Astra completes SPAC merger, goes public

Capitalism in space: Astra yesterday finalized its merger with the investment company Holicity and became the first launch company with stock publicly traded.

Today (June 30), the Bay Area launch startup completed its previously announced merger with Holicity, a special purpose acquisition company (SPAC) backed by Bill Gates and billionaire telecom pioneer Craig McCaw, among others. Astra will start trading on the Nasdaq Global Select Market Thursday (July 1), becoming the first launch company ever to do so — a milestone marked by Astra CEO Chris Kemp, who will ring Nasdaq’s opening bell in the morning.

The merger brings the company $500 million in cash.

Astra has not yet successfully completed an orbital launch, though it hopes to begin monthly launches before the end of the year. It has attempted two orbital test flights, with the second only failing to reach orbit because it ran out of fuel. It says it has contracts for 50 launches, and will ramp up to weekly launches next year.

Astra is one of five rocket companies that have announced they will do their first orbital flight in 2021. So far, none have done so.

Astra buys space tug company that builds electric engines

Capitalism in space: The smallsat rocket company Astra announced today that it has brought Apollo Fusion, a space tug company that builds electric engines designed to move satellites from orbit to orbit.

Astra is purchasing Apollo Fusion for $30 million in stock and $20 million in cash in a deal announced June 7. The deal includes an additional $95 million in earn-out incentives if Apollo Fusion reaches certain technical and revenue milestones. Astra will incorporate Apollo Fusion’s Apollo Constellation Engine electric propulsion systems in satellite buses the company is developing to provide an integrated solution to customers.

Astra however has still not completed its first orbital flight. Its last test launch, in December 2020, almost reached orbit but did not. Company officials are now saying the next launch will be this summer, followed by monthly launches in the fall.

Astra wins three-launch contract from NASA

Capitalism in space: Astra, which as yet not achieved its first orbital launch, has won a three-launch contract from NASA valued at just under $8 million.

Astra, the Alameda-based space launch startup that recently announced its intent to go public via a SPAC merger, has secured a contract to deliver six cube satellites to space on behalf of NASA. Astra stands to be paid $7.95 million by the agency for fulfilment of the contract. This will be a key test of Astra’s responsive rocket capabilities, with a planned three-launch mission profile spanning up to four months, currently targeting sometime between January 8 and July 31 of 2022.

There is no word on when the first flight of its rocket, dubbed Rocket, will occur. The company has completed two test launches, with the second nearly making orbit.

Smallsat rocket company Astra to go public

Capitalism in space: A merger with a major investment capital company, bringing in $500 million, will result in the smallsat rocket company Astra going public.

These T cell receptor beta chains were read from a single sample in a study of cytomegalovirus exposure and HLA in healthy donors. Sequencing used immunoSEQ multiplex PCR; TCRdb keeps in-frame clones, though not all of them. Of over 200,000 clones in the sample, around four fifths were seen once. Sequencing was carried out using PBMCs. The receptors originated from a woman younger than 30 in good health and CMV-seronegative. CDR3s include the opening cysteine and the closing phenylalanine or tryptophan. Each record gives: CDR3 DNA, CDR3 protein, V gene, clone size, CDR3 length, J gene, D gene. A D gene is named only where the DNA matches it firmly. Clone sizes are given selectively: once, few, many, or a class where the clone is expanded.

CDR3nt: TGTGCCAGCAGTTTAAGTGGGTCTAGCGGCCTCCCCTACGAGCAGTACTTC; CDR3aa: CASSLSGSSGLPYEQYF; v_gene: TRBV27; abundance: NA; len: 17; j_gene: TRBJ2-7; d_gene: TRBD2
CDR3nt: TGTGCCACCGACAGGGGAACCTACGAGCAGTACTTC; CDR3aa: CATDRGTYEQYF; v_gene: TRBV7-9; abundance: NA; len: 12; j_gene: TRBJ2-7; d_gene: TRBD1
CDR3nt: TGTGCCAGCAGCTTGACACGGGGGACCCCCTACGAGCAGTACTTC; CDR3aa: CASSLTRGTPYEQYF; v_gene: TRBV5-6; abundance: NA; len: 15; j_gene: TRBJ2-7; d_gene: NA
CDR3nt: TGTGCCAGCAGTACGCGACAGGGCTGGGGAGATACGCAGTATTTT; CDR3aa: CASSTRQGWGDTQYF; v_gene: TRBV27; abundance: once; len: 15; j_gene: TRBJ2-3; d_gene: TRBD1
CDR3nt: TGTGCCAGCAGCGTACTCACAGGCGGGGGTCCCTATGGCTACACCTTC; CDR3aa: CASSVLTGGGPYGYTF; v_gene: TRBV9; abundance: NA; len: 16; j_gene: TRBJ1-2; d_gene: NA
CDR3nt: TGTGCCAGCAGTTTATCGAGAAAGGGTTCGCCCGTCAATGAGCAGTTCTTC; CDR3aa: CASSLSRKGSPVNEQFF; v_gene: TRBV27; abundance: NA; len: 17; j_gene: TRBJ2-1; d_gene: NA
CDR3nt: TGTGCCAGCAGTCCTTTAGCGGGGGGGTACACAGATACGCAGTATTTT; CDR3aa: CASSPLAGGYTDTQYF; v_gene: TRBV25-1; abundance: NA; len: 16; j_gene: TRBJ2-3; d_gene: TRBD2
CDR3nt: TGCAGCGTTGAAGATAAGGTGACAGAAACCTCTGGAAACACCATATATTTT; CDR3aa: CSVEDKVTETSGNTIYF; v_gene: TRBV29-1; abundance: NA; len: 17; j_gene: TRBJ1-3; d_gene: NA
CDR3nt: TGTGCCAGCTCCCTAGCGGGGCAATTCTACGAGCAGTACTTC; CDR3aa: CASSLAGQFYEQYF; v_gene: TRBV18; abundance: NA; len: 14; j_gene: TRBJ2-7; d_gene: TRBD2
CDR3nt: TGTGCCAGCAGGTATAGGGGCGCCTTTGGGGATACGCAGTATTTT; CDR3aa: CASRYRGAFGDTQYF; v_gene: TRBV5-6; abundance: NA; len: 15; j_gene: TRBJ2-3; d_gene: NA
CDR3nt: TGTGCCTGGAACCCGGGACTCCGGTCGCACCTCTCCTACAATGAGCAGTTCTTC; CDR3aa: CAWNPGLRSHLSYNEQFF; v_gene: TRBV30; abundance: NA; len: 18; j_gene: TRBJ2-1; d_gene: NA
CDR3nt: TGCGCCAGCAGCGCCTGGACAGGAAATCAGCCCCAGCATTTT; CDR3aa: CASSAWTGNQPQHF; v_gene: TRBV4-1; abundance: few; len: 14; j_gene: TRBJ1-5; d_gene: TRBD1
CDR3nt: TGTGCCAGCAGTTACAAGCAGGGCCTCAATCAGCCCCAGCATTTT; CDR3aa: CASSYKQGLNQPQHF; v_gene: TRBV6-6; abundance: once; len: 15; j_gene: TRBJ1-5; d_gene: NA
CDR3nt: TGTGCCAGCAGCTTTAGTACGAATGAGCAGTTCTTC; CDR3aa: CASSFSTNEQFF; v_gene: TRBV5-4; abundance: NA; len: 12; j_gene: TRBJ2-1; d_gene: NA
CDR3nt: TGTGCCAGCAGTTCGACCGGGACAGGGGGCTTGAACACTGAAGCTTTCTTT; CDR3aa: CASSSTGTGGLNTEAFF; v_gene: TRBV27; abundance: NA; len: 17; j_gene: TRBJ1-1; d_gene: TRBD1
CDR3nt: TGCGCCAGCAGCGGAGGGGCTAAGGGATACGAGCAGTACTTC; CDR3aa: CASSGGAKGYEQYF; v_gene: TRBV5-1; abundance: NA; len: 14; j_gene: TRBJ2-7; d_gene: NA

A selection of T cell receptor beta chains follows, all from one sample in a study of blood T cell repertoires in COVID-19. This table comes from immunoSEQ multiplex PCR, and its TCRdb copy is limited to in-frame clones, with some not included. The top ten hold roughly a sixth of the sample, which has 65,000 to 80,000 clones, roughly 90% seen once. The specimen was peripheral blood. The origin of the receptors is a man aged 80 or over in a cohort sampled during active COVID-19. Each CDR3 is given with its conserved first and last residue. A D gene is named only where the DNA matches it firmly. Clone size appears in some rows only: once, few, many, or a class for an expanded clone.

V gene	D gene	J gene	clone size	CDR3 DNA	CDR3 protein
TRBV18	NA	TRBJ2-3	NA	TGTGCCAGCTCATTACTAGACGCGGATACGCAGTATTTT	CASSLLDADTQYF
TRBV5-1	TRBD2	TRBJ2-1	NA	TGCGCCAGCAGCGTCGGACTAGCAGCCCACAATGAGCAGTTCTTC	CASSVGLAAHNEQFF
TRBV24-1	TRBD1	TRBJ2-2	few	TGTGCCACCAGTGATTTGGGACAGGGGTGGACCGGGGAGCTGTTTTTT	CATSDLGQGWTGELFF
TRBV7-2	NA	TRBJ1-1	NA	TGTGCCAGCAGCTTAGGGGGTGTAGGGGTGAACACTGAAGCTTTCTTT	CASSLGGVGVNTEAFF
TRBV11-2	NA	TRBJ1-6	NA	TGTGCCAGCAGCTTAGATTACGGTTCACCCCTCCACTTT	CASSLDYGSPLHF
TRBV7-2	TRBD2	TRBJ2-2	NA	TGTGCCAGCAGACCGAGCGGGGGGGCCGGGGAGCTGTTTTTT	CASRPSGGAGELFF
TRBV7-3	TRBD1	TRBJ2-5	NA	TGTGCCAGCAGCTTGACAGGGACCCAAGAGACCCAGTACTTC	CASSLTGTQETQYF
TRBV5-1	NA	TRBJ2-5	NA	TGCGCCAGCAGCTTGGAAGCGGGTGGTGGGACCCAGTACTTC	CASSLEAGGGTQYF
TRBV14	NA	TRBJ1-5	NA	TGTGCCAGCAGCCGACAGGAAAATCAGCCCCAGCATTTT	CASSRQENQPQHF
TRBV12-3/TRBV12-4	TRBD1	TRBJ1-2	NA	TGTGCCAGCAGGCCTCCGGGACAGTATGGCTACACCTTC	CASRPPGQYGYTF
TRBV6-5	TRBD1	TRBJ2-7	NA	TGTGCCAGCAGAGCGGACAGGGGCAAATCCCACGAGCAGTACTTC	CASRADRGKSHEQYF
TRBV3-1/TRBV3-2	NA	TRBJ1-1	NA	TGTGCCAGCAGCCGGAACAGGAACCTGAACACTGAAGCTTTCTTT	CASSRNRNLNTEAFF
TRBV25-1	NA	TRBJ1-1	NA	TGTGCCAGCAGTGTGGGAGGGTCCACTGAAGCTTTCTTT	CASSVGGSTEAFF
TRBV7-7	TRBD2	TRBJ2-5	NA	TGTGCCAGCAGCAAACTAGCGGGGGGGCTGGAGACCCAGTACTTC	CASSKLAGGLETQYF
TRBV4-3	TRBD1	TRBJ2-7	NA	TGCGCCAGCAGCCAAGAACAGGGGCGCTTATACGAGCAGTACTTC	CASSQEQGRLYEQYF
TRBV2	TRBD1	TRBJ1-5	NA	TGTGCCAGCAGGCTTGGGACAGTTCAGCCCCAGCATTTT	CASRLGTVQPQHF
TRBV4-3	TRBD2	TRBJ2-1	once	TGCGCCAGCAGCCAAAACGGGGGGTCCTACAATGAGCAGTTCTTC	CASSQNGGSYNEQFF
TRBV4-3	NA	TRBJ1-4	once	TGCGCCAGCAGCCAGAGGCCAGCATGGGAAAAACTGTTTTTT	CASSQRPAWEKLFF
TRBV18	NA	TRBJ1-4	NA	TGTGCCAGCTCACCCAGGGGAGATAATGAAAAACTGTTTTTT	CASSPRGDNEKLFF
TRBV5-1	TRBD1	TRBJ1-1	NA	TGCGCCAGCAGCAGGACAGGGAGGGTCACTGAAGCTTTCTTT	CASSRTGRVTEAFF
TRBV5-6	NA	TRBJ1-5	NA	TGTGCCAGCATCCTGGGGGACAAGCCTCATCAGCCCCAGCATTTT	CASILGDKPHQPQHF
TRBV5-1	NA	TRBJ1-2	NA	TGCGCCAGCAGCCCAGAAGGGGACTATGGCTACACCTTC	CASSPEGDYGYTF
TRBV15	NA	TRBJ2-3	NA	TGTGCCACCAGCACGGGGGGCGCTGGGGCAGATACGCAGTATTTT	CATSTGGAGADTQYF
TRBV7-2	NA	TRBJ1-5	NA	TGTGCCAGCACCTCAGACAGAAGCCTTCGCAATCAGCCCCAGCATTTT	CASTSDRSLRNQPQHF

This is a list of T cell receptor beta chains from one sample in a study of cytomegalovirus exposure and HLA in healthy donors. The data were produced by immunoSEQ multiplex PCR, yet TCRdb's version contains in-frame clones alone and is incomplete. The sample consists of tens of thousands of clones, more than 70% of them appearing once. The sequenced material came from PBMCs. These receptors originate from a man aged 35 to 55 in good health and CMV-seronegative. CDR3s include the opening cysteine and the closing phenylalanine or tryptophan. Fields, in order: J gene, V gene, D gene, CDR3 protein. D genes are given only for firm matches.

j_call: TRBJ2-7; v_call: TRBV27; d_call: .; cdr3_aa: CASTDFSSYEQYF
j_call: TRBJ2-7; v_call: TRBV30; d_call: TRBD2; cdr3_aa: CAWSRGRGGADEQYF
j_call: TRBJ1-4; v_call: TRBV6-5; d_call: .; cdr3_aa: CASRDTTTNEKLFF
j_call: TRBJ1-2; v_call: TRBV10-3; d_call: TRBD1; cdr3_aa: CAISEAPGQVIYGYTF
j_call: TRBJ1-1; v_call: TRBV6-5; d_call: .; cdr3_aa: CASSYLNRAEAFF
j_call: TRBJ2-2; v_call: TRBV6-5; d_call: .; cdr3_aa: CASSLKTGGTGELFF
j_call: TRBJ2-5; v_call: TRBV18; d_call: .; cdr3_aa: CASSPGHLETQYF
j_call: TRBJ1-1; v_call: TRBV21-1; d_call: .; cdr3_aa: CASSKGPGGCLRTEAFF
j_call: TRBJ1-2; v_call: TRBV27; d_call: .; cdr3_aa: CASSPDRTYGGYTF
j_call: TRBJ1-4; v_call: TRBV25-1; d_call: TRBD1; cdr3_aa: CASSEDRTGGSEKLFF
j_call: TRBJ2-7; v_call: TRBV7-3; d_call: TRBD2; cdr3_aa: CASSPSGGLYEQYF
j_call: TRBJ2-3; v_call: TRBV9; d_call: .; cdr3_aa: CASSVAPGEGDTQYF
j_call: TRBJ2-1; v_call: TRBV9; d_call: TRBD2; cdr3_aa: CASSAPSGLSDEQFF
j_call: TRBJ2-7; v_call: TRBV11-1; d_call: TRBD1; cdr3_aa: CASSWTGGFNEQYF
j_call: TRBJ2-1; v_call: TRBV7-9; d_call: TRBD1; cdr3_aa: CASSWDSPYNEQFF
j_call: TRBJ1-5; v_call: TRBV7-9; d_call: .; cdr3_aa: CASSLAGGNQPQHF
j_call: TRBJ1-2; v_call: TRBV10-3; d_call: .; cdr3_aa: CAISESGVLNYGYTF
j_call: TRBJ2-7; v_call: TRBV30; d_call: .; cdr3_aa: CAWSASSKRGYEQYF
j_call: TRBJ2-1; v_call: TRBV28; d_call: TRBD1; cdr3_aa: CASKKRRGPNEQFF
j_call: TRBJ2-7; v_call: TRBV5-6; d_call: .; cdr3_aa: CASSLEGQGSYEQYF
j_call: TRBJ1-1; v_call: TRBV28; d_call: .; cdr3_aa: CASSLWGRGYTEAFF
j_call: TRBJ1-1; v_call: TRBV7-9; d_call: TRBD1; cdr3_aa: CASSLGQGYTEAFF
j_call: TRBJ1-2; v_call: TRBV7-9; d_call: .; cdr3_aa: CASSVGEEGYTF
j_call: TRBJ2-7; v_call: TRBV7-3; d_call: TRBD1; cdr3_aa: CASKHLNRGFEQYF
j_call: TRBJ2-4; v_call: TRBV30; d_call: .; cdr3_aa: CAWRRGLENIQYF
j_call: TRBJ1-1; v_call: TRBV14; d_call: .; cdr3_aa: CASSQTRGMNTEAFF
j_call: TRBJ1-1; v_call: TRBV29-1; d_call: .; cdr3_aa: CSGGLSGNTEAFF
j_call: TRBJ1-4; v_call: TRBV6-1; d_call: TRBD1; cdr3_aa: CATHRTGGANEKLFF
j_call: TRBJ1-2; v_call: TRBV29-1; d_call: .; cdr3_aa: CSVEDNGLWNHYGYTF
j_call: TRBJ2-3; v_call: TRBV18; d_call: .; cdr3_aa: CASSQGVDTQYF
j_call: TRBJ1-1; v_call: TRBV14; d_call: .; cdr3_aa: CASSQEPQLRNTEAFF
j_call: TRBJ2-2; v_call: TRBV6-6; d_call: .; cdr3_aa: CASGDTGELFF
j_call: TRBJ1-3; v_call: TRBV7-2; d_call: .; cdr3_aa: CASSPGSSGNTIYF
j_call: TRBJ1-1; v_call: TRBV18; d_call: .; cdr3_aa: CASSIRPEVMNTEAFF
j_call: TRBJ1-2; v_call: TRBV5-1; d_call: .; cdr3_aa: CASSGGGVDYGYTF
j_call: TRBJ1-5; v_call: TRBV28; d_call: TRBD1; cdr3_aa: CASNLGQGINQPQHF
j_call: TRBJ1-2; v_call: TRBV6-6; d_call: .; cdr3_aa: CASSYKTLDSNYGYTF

Small launch vehicle developer Astra will go public by merging with a special-purpose acquisition company (SPAC), providing the company with nearly $500 million in cash and valuing it at more than $2 billion.

Astra announced Feb. 2 an agreement to merge with Holicity, a SPAC established last year by Craig McCaw. That merger, expected to close in the second quarter, will turn Astra into a publicly traded company on the Nasdaq exchange with the ticker symbol ASTR. McCaw, chairman and chief executive of Holicity, will join Astra’s board as part of the deal.

Astra expects to raise $489 million through the merger with Holicity, a total that includes a $200 million private investment in public equity (PIPE) led by BlackRock and $30 million from a concurrent Series C round, company executives said in an investor call. The deal will value Astra at $2.1 billion.

In the article Astra’s head claimed the company already has contracts for its first fifty flights, but did not provide any details. At this moment Astra has yet to complete a successful orbital launch, and has two attempted orbital tests which both failed.

Astra test launch almost reaches orbit

The view from space on Astra's Rocket

UPDATE: The rocket came up slightly short of orbit. From Eric Berger:

Rocket was 0.5 km/s short of orbit. With a better fuel mixture in the upper stage it would have orbited. Apogee of 390km. Rocket 3.3 will carry a payload, and there will be no hardware or software changes.

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Capitalism in space: According to the company’s Twitter feed, the second launch attempt today by Astra of its rocket appears to have reached orbit.

The images to the right were taken by their rocket, which is unimaginatively dubbed Rocket 3.2. I hope they now give this vehicle a more striking name.

If they have succeeded, they will have joined Rocket Lab as one of only two private commercial smallsat startups to launch a rocket to orbit. Two Chinese pseudo-private companies, Galactic Energy and ExSpace, have accomplished this, but I do not count them as real private companies. They might have worked independent of the government and raised investment capital, but nothing they do happens without close government supervision.

We will have to wait for full flight data from the company, but assuming they reached orbit that will be 40th American launch in 2020, the first time the U.S. has topped 40 launches in a single year since 1969, when the country achieved 46 successful orbital launches.

Astra sets December 7th for next test launch of its orbital rocket

Capitalism in space: The smallsat rocket company Astra is now targeting December 7th for its second of three test launches in its program to develop an orbital commercial rocket.